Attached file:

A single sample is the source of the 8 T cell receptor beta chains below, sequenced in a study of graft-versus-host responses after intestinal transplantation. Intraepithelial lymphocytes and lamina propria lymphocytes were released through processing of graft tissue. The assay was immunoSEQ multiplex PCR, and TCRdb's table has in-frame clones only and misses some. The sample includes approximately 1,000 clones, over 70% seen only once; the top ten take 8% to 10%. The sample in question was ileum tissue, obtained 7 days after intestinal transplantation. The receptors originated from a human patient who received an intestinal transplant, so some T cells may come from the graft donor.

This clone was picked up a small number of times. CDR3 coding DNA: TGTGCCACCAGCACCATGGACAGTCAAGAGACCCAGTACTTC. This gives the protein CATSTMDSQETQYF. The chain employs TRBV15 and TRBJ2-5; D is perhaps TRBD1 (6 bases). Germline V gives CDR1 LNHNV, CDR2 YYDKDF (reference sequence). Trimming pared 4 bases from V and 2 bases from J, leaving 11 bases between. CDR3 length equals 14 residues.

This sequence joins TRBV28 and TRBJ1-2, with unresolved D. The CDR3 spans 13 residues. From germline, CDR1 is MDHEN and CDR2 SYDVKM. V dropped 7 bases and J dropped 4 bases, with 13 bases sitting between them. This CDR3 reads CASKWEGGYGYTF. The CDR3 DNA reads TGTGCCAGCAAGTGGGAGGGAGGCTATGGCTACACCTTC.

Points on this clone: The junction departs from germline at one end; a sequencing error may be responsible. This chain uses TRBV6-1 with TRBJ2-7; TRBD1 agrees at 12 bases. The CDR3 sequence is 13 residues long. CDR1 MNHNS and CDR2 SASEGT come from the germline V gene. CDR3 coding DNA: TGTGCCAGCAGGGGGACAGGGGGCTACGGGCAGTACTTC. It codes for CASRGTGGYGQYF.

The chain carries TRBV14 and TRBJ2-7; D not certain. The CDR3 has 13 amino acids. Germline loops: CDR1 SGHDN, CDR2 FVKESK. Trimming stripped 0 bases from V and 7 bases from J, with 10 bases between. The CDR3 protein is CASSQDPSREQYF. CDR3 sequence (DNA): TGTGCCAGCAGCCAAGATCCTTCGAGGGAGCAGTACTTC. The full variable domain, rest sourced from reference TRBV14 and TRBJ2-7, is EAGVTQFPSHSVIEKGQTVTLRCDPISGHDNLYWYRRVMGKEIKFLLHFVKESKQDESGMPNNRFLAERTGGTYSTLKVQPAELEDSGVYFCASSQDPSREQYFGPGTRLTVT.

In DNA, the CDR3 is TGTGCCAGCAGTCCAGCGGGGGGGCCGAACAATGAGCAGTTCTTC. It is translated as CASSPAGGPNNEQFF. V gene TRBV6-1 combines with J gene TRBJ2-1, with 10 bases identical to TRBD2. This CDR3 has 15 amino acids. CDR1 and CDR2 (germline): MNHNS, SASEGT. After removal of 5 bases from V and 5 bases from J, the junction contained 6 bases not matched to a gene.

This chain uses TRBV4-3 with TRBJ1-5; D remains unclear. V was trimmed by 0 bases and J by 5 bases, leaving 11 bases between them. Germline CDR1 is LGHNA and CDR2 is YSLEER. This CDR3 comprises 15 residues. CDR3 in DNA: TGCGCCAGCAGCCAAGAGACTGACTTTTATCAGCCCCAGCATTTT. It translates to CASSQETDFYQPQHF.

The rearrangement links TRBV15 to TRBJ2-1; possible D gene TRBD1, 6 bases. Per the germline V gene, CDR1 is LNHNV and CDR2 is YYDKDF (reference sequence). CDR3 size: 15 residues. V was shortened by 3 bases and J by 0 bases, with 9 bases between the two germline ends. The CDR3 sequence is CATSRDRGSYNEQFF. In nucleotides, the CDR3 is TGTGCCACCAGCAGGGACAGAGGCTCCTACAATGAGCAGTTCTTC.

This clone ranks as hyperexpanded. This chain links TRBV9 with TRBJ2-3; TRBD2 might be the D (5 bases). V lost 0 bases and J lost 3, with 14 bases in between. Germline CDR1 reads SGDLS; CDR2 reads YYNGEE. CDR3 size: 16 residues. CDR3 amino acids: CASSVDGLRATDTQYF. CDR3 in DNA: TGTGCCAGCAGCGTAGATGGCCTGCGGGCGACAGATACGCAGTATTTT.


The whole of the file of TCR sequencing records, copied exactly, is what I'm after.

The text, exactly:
A single sample is the source of the 8 T cell receptor beta chains below, sequenced in a study of graft-versus-host responses after intestinal transplantation. Intraepithelial lymphocytes and lamina propria lymphocytes were released through processing of graft tissue. The assay was immunoSEQ multiplex PCR, and TCRdb's table has in-frame clones only and misses some. The sample includes approximately 1,000 clones, over 70% seen only once; the top ten take 8% to 10%. The sample in question was ileum tissue, obtained 7 days after intestinal transplantation. The receptors originated from a human patient who received an intestinal transplant, so some T cells may come from the graft donor.

This clone was picked up a small number of times. CDR3 coding DNA: TGTGCCACCAGCACCATGGACAGTCAAGAGACCCAGTACTTC. This gives the protein CATSTMDSQETQYF. The chain employs TRBV15 and TRBJ2-5; D is perhaps TRBD1 (6 bases). Germline V gives CDR1 LNHNV, CDR2 YYDKDF (reference sequence). Trimming pared 4 bases from V and 2 bases from J, leaving 11 bases between. CDR3 length equals 14 residues.

This sequence joins TRBV28 and TRBJ1-2, with unresolved D. The CDR3 spans 13 residues. From germline, CDR1 is MDHEN and CDR2 SYDVKM. V dropped 7 bases and J dropped 4 bases, with 13 bases sitting between them. This CDR3 reads CASKWEGGYGYTF. The CDR3 DNA reads TGTGCCAGCAAGTGGGAGGGAGGCTATGGCTACACCTTC.

Points on this clone: The junction departs from germline at one end; a sequencing error may be responsible. This chain uses TRBV6-1 with TRBJ2-7; TRBD1 agrees at 12 bases. The CDR3 sequence is 13 residues long. CDR1 MNHNS and CDR2 SASEGT come from the germline V gene. CDR3 coding DNA: TGTGCCAGCAGGGGGACAGGGGGCTACGGGCAGTACTTC. It codes for CASRGTGGYGQYF.

The chain carries TRBV14 and TRBJ2-7; D not certain. The CDR3 has 13 amino acids. Germline loops: CDR1 SGHDN, CDR2 FVKESK. Trimming stripped 0 bases from V and 7 bases from J, with 10 bases between. The CDR3 protein is CASSQDPSREQYF. CDR3 sequence (DNA): TGTGCCAGCAGCCAAGATCCTTCGAGGGAGCAGTACTTC. The full variable domain, rest sourced from reference TRBV14 and TRBJ2-7, is EAGVTQFPSHSVIEKGQTVTLRCDPISGHDNLYWYRRVMGKEIKFLLHFVKESKQDESGMPNNRFLAERTGGTYSTLKVQPAELEDSGVYFCASSQDPSREQYFGPGTRLTVT.

In DNA, the CDR3 is TGTGCCAGCAGTCCAGCGGGGGGGCCGAACAATGAGCAGTTCTTC. It is translated as CASSPAGGPNNEQFF. V gene TRBV6-1 combines with J gene TRBJ2-1, with 10 bases identical to TRBD2. This CDR3 has 15 amino acids. CDR1 and CDR2 (germline): MNHNS, SASEGT. After removal of 5 bases from V and 5 bases from J, the junction contained 6 bases not matched to a gene.

This chain uses TRBV4-3 with TRBJ1-5; D remains unclear. V was trimmed by 0 bases and J by 5 bases, leaving 11 bases between them. Germline CDR1 is LGHNA and CDR2 is YSLEER. This CDR3 comprises 15 residues. CDR3 in DNA: TGCGCCAGCAGCCAAGAGACTGACTTTTATCAGCCCCAGCATTTT. It translates to CASSQETDFYQPQHF.

The rearrangement links TRBV15 to TRBJ2-1; possible D gene TRBD1, 6 bases. Per the germline V gene, CDR1 is LNHNV and CDR2 is YYDKDF (reference sequence). CDR3 size: 15 residues. V was shortened by 3 bases and J by 0 bases, with 9 bases between the two germline ends. The CDR3 sequence is CATSRDRGSYNEQFF. In nucleotides, the CDR3 is TGTGCCACCAGCAGGGACAGAGGCTCCTACAATGAGCAGTTCTTC.

This clone ranks as hyperexpanded. This chain links TRBV9 with TRBJ2-3; TRBD2 might be the D (5 bases). V lost 0 bases and J lost 3, with 14 bases in between. Germline CDR1 reads SGDLS; CDR2 reads YYNGEE. CDR3 size: 16 residues. CDR3 amino acids: CASSVDGLRATDTQYF. CDR3 in DNA: TGTGCCAGCAGCGTAGATGGCCTGCGGGCGACAGATACGCAGTATTTT.